We can debate the issues of the role of religion in the provision of basic education, but we cannot fail to appreciate the fact that in this country, religious organisations and groups have played fundamental roles in extending access at the basic level to hitherto unreached communities.
    Even now, in our metropolis, they have been involved in providing access to basic education in most cities. Throughout history, many of us have had the opportunity to attend basic schools that were either established by the Catholic Church, Pentecostal or any other religious groups, and I believe, in this House, many can attest to the quality of the foundation that we all had, attending those schools.
    But now, we have a situation where Government is actually partnering with religious groups in providing access to basic education. A Mission can on its own establish a fully-operated, run and financed basic education school once it is certified by the Ghana Education Service (GES).
    However, the situation that we have is that, many of them, given the number of schools that they have, are unable on their own to fully finance these schools and that is where Government has partnered with them, so that the teachers and the cost of running the schools are absorbed by Government.
    For this reason, GES regulates the posting of teachers, the transfer of teachers and collaborates closely with the Missions on the appointment of the heads of those schools, so that there can be some relationship in terms of the doctrine of the Mission and the importance of maintaining a curriculum that reflects broader social and national interests.
    The Missions themselves have education units that work closely with GES to achieve that and I think the present framework works well.
    Mr Speaker, I have no doubt that the private sector is beginning to play, indeed, a major role in providing access to basic education. It is indeed, true, that if you look at the records of those who are able to make it to senior high school (SHS), you would see that most of the people who pass the Basic Education Certificate Examinations (BECE) and get into SHS have a foundation in private basic schools.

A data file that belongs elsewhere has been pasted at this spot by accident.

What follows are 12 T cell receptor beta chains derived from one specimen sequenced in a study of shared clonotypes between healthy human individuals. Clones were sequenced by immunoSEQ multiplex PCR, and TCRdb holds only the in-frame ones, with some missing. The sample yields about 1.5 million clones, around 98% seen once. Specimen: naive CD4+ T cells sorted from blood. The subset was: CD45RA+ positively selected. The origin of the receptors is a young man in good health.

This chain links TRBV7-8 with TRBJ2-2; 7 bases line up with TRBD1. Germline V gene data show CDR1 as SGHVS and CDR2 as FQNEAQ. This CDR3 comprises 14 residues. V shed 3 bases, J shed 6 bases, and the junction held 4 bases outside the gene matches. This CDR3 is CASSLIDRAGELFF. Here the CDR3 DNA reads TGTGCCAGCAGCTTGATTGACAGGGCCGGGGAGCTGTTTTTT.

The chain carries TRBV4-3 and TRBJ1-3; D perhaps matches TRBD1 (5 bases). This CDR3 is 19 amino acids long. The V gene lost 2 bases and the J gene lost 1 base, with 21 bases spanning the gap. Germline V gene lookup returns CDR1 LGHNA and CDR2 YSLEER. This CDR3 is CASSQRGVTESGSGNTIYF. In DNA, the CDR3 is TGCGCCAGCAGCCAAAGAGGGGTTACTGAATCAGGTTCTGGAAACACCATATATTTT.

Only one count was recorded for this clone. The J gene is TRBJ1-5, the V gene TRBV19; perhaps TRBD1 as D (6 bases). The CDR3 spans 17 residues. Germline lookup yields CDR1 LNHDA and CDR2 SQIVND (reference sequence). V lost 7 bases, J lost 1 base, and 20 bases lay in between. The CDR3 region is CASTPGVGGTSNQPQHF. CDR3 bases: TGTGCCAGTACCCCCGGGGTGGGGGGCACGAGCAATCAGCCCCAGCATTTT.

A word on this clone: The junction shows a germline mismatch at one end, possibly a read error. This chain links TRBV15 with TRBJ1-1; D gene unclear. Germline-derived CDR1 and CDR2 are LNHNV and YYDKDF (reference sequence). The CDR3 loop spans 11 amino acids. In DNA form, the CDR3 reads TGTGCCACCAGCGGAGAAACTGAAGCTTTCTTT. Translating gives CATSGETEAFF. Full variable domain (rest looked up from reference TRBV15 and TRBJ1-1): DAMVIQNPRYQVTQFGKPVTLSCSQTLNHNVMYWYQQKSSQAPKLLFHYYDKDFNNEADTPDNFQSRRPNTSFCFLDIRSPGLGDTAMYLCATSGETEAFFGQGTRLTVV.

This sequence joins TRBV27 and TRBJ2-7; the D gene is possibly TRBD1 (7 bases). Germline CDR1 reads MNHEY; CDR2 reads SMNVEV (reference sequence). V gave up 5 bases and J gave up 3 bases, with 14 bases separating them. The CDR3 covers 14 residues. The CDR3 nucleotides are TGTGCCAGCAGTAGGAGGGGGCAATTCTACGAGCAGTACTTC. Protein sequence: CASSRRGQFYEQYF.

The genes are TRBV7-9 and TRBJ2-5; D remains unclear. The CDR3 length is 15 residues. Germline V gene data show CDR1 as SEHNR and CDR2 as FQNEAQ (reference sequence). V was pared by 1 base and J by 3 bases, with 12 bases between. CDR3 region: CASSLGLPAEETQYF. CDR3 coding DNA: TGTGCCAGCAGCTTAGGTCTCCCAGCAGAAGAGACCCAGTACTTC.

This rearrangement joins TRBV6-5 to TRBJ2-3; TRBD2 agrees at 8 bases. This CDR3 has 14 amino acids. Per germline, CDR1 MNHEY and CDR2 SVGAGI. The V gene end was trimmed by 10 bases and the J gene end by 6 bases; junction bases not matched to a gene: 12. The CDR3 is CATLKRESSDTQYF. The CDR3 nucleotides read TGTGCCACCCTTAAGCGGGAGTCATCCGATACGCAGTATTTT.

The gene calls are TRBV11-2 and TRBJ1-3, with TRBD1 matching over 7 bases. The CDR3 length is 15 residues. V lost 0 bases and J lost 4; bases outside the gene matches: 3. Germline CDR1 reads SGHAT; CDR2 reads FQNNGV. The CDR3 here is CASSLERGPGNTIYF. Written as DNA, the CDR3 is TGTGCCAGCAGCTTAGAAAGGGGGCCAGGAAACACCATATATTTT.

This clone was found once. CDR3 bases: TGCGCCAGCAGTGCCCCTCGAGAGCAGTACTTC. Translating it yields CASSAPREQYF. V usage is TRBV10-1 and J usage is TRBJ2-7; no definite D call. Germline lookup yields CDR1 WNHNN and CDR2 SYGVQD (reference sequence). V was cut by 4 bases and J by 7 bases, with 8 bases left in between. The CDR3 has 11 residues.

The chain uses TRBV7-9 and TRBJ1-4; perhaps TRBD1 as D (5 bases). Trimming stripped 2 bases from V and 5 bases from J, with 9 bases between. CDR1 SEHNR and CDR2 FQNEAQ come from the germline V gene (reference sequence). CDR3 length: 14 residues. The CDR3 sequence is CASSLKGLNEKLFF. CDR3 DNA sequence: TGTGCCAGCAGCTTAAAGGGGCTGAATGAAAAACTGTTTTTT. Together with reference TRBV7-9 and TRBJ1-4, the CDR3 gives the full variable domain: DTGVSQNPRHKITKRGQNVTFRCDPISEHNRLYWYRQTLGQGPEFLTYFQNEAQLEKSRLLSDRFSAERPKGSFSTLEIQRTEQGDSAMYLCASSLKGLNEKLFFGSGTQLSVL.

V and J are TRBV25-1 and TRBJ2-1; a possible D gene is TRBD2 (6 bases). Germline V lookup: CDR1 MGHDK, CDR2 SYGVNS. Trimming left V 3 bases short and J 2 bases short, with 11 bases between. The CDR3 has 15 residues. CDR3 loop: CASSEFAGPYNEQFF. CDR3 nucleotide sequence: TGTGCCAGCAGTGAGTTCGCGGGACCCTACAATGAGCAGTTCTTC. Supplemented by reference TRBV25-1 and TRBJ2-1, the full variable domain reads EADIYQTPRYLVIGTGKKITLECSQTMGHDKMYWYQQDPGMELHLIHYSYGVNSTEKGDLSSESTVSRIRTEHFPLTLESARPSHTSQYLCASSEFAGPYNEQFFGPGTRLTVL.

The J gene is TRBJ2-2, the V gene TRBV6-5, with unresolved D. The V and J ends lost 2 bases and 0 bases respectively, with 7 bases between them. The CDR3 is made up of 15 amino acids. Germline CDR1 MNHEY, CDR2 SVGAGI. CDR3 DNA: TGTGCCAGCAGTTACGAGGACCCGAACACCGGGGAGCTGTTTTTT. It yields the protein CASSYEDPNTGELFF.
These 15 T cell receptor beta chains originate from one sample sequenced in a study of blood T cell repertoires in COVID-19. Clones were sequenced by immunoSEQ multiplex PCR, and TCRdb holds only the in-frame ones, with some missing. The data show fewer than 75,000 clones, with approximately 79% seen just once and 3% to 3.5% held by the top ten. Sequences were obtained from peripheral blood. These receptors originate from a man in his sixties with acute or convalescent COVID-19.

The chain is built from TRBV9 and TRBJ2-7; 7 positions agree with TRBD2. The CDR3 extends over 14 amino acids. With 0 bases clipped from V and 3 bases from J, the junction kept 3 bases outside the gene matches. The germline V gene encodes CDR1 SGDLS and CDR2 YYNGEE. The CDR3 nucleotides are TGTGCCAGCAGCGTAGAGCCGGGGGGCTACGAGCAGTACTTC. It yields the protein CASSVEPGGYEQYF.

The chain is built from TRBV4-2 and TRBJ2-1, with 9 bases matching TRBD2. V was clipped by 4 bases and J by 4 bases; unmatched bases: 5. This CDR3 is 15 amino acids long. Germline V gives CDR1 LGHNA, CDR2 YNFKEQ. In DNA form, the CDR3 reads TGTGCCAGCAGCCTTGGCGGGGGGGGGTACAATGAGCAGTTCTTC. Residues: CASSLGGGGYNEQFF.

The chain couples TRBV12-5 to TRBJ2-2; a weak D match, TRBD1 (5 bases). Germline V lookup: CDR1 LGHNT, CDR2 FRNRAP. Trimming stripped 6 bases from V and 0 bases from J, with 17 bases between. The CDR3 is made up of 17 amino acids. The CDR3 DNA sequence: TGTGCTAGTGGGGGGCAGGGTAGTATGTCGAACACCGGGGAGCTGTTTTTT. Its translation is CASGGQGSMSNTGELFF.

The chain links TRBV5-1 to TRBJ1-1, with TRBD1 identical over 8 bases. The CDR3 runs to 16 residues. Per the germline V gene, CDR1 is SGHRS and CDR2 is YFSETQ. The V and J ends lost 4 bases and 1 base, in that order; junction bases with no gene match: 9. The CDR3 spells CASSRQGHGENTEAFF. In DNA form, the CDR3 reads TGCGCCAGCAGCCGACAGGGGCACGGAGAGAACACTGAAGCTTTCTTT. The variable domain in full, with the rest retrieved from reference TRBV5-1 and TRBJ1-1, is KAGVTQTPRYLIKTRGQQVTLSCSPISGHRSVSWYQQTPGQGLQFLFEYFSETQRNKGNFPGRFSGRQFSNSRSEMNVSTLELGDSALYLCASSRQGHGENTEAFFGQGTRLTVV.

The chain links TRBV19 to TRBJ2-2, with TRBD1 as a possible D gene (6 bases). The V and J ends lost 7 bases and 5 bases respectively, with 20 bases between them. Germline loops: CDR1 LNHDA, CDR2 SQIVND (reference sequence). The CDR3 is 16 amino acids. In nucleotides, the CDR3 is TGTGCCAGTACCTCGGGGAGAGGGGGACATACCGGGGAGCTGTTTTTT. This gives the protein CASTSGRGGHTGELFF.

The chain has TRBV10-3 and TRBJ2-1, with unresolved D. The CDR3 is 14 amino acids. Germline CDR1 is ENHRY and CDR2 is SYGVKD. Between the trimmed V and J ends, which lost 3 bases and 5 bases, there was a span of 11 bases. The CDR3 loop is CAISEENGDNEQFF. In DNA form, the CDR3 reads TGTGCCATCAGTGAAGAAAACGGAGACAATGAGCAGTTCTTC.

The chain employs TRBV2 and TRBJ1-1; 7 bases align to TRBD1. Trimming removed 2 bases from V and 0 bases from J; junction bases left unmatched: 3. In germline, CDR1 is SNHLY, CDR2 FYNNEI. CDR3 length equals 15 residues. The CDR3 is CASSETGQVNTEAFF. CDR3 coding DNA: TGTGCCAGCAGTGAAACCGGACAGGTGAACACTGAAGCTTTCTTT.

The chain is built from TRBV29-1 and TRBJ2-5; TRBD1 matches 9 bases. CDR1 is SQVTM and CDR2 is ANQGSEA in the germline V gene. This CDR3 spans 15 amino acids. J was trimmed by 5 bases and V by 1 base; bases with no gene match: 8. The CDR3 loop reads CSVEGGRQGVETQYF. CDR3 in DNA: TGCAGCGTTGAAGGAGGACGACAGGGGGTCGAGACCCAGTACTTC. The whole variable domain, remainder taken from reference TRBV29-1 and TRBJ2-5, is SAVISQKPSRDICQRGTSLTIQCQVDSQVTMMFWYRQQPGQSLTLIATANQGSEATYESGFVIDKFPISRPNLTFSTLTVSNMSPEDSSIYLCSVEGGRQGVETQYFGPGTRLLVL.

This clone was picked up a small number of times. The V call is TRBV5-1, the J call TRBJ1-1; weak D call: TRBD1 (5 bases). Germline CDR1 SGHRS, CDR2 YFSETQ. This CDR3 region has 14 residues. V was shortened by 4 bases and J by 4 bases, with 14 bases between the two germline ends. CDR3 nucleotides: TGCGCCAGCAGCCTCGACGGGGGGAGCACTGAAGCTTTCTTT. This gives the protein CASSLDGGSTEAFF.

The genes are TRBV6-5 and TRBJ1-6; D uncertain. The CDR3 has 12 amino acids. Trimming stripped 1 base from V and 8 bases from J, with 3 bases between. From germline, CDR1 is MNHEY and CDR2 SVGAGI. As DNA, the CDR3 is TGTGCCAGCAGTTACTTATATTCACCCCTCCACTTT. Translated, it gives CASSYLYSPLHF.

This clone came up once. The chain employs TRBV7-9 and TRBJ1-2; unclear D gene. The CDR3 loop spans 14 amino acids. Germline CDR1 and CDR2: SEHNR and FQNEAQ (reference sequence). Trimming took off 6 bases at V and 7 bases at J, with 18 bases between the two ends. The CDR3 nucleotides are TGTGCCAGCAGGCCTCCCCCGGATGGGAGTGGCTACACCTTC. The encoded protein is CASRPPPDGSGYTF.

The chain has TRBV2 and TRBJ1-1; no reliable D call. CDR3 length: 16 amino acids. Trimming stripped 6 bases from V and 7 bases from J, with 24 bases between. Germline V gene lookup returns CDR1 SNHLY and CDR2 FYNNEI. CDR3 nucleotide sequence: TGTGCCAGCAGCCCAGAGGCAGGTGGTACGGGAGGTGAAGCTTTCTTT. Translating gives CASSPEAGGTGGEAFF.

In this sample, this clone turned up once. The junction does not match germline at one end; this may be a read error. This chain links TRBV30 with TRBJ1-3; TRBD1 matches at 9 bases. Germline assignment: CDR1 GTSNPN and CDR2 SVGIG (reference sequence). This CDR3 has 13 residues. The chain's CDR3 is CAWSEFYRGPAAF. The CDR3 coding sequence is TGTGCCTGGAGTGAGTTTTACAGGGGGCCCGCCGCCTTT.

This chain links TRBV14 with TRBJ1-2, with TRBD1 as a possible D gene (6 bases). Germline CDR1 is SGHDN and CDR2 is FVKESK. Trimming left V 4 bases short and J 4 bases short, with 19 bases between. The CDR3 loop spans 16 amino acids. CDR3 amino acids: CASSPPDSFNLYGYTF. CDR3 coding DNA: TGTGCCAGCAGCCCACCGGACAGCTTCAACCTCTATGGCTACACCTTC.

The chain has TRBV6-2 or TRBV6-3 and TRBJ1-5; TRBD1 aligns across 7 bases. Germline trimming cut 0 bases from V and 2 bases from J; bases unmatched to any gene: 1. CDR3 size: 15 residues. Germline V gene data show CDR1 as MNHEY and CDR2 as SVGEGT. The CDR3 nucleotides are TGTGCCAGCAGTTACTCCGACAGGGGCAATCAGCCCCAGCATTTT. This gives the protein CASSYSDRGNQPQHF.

Even in rural and poor communities, parents are beginning to prefer to send their children to private basic schools. As the maker of the Statement said, it is important for us to begin to have a national debate on the role of private provisioning of basic education in this country.
    When I was also at the Ministry of Education as a Deputy Minister, I insisted on the Ministry having a whole outfit that pays attention to the increasing rate of establishment of private basic schools and the extent to which the State can collaborate with them in a way that we are collaborating with the Missions to be able to provide support to people who are making investments in private basic schools, and parents are increasingly expressing interest in assessing those services.
    I believe, Mr Speaker, that it would address fundamentally the challenges that we have today in relation to the size of the State. I did not want to use the word “Government” because people tend to misconstrue -- When you talk about Government, they look at the political appointees. But when we speak of Government broadly, we are looking at Government, its agencies, its departments and so on.
    If you look at Government, you would find out that the largest is the Ministry of Education. The reason is that, it is the largest number of teachers that Government appoints and pays from the public purse and that is affecting public expenditure.
    I think that as we move towards a full middle income economy, and as we fight and win the battle against poverty and many more people are out of poverty, the State should begin to rethink about the relationship between it and the citizen in terms of access to certain basic services.
    The shared responsibility would give the private sector the impetus to be able to play a significant role, so that Government would concentrate on providing the poor, the vulnerable and those who on their own cannot have access to these basic services.
    Mr Speaker, there are modules in the world of how the State and the private sector can collaborate in terms of providing services such as education. There are countries where what they do is that, Government sets up the institutions and the State contracts the management of those institutions to either religious groups, or private sector groups and then Government concentrates on monitoring the performance and the output of those institutions.